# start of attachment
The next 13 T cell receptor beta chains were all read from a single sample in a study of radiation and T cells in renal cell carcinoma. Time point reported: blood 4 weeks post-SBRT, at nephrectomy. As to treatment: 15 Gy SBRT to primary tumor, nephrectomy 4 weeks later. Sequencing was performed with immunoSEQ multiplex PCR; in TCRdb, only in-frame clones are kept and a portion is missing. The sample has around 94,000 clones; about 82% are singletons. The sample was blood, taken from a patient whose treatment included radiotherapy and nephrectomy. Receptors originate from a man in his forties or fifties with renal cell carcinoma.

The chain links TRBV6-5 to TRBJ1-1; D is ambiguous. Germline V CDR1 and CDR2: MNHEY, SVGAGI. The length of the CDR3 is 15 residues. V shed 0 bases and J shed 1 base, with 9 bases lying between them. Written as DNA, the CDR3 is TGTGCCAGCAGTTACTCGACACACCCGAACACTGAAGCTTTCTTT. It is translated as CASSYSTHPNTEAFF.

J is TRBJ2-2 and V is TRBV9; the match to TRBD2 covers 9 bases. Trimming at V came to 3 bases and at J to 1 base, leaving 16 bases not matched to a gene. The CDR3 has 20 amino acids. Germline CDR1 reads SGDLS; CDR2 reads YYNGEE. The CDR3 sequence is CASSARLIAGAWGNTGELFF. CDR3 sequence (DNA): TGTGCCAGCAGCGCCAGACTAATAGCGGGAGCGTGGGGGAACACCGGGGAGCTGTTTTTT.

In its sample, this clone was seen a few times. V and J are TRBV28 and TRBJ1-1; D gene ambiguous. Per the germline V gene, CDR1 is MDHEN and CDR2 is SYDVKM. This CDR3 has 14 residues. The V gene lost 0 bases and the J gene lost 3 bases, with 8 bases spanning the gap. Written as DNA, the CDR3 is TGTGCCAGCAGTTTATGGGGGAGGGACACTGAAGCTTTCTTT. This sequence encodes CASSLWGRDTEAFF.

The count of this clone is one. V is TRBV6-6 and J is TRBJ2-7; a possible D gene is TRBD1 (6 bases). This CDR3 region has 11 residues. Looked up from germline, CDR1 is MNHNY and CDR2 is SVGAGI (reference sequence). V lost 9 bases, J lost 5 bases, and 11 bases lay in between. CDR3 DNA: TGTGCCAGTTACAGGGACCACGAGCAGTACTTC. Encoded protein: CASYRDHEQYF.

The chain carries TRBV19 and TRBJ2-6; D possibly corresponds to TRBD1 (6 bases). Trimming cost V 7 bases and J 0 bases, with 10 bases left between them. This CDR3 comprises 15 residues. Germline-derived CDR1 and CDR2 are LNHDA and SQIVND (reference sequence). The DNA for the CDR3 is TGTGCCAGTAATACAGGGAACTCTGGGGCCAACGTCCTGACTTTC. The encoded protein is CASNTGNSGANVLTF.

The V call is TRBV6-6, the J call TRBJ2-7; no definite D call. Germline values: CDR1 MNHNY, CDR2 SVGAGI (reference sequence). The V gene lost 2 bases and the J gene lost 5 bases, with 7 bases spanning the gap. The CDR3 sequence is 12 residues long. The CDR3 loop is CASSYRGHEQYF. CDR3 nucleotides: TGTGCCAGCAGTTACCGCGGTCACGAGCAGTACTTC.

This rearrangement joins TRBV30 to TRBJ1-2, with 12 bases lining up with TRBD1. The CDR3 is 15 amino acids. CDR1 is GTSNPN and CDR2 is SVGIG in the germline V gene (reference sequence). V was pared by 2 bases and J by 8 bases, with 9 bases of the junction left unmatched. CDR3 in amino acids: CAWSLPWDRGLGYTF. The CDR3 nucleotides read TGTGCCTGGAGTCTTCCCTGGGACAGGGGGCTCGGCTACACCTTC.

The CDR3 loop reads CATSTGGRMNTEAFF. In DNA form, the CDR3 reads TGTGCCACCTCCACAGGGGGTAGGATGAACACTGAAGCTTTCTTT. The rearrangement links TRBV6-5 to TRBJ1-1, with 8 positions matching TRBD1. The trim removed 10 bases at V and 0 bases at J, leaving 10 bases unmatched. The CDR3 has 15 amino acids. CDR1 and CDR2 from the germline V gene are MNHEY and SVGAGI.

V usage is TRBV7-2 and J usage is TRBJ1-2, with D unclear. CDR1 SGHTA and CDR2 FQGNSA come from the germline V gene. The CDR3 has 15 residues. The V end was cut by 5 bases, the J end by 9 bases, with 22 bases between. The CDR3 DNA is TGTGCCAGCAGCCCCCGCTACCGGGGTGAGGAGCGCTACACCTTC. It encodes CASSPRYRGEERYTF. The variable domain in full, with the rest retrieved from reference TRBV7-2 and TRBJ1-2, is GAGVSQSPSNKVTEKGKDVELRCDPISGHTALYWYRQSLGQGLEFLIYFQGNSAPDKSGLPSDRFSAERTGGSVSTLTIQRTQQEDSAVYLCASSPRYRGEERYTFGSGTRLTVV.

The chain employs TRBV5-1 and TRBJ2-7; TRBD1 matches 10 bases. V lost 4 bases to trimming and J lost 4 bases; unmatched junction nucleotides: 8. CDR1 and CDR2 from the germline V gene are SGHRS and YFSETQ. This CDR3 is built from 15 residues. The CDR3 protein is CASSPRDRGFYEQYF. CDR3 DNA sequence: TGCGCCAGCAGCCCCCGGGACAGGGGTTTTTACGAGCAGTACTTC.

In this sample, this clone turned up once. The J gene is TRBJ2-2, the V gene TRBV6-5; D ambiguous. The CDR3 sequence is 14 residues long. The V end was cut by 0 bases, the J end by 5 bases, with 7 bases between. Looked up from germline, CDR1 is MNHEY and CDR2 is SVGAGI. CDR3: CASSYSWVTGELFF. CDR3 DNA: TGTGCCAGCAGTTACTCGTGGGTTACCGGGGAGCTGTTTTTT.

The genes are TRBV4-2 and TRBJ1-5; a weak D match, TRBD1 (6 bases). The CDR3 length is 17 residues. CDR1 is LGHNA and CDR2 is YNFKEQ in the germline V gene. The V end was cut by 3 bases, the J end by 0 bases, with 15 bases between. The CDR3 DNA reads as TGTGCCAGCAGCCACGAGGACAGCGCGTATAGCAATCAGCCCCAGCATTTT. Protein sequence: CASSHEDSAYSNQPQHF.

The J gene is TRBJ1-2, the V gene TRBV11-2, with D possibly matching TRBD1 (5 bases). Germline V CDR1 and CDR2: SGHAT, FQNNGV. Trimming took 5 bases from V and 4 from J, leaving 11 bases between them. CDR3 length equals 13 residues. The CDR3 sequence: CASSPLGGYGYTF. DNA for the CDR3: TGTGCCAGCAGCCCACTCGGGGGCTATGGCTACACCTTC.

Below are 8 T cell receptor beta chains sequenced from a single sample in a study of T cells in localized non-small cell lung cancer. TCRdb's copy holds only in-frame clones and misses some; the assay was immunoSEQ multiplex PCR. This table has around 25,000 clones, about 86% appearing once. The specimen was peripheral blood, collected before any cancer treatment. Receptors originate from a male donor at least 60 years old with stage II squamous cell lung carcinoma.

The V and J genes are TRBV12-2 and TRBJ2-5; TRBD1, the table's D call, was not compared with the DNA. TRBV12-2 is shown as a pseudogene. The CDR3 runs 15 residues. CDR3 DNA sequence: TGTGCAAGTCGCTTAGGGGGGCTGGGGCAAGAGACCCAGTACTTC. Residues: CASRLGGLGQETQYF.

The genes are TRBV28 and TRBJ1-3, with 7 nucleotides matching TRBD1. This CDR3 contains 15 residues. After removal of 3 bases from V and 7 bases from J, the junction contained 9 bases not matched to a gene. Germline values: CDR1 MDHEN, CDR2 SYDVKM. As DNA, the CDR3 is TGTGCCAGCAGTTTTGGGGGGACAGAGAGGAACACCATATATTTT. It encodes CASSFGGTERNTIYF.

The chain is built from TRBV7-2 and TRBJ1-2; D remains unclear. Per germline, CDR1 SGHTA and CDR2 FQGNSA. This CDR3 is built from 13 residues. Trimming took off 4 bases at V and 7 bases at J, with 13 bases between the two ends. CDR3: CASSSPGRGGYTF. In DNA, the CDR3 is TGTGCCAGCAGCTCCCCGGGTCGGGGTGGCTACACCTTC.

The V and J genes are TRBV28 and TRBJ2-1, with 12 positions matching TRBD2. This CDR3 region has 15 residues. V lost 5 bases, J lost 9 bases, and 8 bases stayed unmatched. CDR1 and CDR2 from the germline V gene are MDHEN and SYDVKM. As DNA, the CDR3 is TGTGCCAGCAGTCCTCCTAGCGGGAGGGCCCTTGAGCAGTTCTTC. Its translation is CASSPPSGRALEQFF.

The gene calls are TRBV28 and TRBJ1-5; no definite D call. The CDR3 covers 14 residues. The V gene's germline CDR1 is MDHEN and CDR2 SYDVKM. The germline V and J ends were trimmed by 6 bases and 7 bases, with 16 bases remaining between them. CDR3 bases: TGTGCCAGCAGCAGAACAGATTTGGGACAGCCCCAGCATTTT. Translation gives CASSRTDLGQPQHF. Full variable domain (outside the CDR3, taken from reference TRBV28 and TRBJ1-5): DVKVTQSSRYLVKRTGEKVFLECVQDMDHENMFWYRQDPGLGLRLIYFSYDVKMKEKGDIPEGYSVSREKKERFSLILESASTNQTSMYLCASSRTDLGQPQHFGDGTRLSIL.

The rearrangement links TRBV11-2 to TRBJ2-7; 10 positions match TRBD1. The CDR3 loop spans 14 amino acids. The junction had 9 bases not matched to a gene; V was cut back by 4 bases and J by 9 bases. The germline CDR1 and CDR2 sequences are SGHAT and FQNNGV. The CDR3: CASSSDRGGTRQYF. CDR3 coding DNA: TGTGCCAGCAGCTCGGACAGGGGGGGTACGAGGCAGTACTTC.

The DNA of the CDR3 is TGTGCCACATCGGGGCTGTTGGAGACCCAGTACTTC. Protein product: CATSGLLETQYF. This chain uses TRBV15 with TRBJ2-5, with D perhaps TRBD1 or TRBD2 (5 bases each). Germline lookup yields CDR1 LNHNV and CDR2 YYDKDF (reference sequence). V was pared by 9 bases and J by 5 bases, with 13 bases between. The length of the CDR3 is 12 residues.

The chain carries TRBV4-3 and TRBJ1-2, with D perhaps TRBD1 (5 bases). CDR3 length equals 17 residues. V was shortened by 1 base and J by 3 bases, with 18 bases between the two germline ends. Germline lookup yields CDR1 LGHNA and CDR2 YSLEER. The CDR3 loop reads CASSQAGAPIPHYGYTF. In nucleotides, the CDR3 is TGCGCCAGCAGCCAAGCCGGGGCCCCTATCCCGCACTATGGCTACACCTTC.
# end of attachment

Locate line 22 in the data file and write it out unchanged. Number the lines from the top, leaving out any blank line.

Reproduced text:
The DNA of the CDR3 is TGTGCCACATCGGGGCTGTTGGAGACCCAGTACTTC. Protein product: CATSGLLETQYF. This chain uses TRBV15 with TRBJ2-5, with D perhaps TRBD1 or TRBD2 (5 bases each). Germline lookup yields CDR1 LNHNV and CDR2 YYDKDF (reference sequence). V was pared by 9 bases and J by 5 bases, with 13 bases between. The length of the CDR3 is 12 residues.